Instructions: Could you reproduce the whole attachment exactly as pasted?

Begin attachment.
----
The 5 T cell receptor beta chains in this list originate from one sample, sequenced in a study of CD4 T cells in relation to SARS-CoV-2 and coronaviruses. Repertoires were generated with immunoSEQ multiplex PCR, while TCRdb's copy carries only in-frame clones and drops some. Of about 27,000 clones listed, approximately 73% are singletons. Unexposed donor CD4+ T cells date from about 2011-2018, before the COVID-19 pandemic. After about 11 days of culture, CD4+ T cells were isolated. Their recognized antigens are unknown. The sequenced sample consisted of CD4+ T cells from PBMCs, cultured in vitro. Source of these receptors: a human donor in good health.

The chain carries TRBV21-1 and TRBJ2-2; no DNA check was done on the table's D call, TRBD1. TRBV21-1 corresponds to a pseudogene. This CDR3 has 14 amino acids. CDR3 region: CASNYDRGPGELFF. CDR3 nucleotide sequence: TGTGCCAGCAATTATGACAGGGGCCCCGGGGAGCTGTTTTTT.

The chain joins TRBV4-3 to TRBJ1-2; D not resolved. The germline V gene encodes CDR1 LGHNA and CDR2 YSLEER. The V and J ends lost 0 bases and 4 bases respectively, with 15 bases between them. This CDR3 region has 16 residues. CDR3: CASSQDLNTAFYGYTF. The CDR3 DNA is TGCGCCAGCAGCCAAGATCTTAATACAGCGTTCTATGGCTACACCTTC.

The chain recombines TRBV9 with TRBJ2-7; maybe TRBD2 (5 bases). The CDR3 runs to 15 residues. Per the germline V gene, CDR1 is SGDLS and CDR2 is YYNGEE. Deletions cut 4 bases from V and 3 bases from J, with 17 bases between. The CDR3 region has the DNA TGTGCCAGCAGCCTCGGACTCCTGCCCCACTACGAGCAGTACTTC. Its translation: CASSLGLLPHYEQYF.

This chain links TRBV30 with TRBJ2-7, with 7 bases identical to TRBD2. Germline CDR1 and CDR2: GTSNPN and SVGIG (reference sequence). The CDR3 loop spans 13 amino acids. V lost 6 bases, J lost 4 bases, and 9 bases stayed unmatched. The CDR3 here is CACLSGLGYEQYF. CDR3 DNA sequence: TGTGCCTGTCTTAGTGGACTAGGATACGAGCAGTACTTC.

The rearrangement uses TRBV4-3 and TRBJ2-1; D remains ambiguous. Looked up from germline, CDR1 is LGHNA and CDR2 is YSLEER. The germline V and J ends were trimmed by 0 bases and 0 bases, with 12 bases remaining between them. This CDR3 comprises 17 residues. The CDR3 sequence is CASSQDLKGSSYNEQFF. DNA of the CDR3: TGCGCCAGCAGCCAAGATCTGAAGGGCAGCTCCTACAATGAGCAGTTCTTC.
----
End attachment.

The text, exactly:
The 5 T cell receptor beta chains in this list originate from one sample, sequenced in a study of CD4 T cells in relation to SARS-CoV-2 and coronaviruses. Repertoires were generated with immunoSEQ multiplex PCR, while TCRdb's copy carries only in-frame clones and drops some. Of about 27,000 clones listed, approximately 73% are singletons. Unexposed donor CD4+ T cells date from about 2011-2018, before the COVID-19 pandemic. After about 11 days of culture, CD4+ T cells were isolated. Their recognized antigens are unknown. The sequenced sample consisted of CD4+ T cells from PBMCs, cultured in vitro. Source of these receptors: a human donor in good health.

The chain carries TRBV21-1 and TRBJ2-2; no DNA check was done on the table's D call, TRBD1. TRBV21-1 corresponds to a pseudogene. This CDR3 has 14 amino acids. CDR3 region: CASNYDRGPGELFF. CDR3 nucleotide sequence: TGTGCCAGCAATTATGACAGGGGCCCCGGGGAGCTGTTTTTT.

The chain joins TRBV4-3 to TRBJ1-2; D not resolved. The germline V gene encodes CDR1 LGHNA and CDR2 YSLEER. The V and J ends lost 0 bases and 4 bases respectively, with 15 bases between them. This CDR3 region has 16 residues. CDR3: CASSQDLNTAFYGYTF. The CDR3 DNA is TGCGCCAGCAGCCAAGATCTTAATACAGCGTTCTATGGCTACACCTTC.

The chain recombines TRBV9 with TRBJ2-7; maybe TRBD2 (5 bases). The CDR3 runs to 15 residues. Per the germline V gene, CDR1 is SGDLS and CDR2 is YYNGEE. Deletions cut 4 bases from V and 3 bases from J, with 17 bases between. The CDR3 region has the DNA TGTGCCAGCAGCCTCGGACTCCTGCCCCACTACGAGCAGTACTTC. Its translation: CASSLGLLPHYEQYF.

This chain links TRBV30 with TRBJ2-7, with 7 bases identical to TRBD2. Germline CDR1 and CDR2: GTSNPN and SVGIG (reference sequence). The CDR3 loop spans 13 amino acids. V lost 6 bases, J lost 4 bases, and 9 bases stayed unmatched. The CDR3 here is CACLSGLGYEQYF. CDR3 DNA sequence: TGTGCCTGTCTTAGTGGACTAGGATACGAGCAGTACTTC.

The rearrangement uses TRBV4-3 and TRBJ2-1; D remains ambiguous. Looked up from germline, CDR1 is LGHNA and CDR2 is YSLEER. The germline V and J ends were trimmed by 0 bases and 0 bases, with 12 bases remaining between them. This CDR3 comprises 17 residues. The CDR3 sequence is CASSQDLKGSSYNEQFF. DNA of the CDR3: TGCGCCAGCAGCCAAGATCTGAAGGGCAGCTCCTACAATGAGCAGTTCTTC.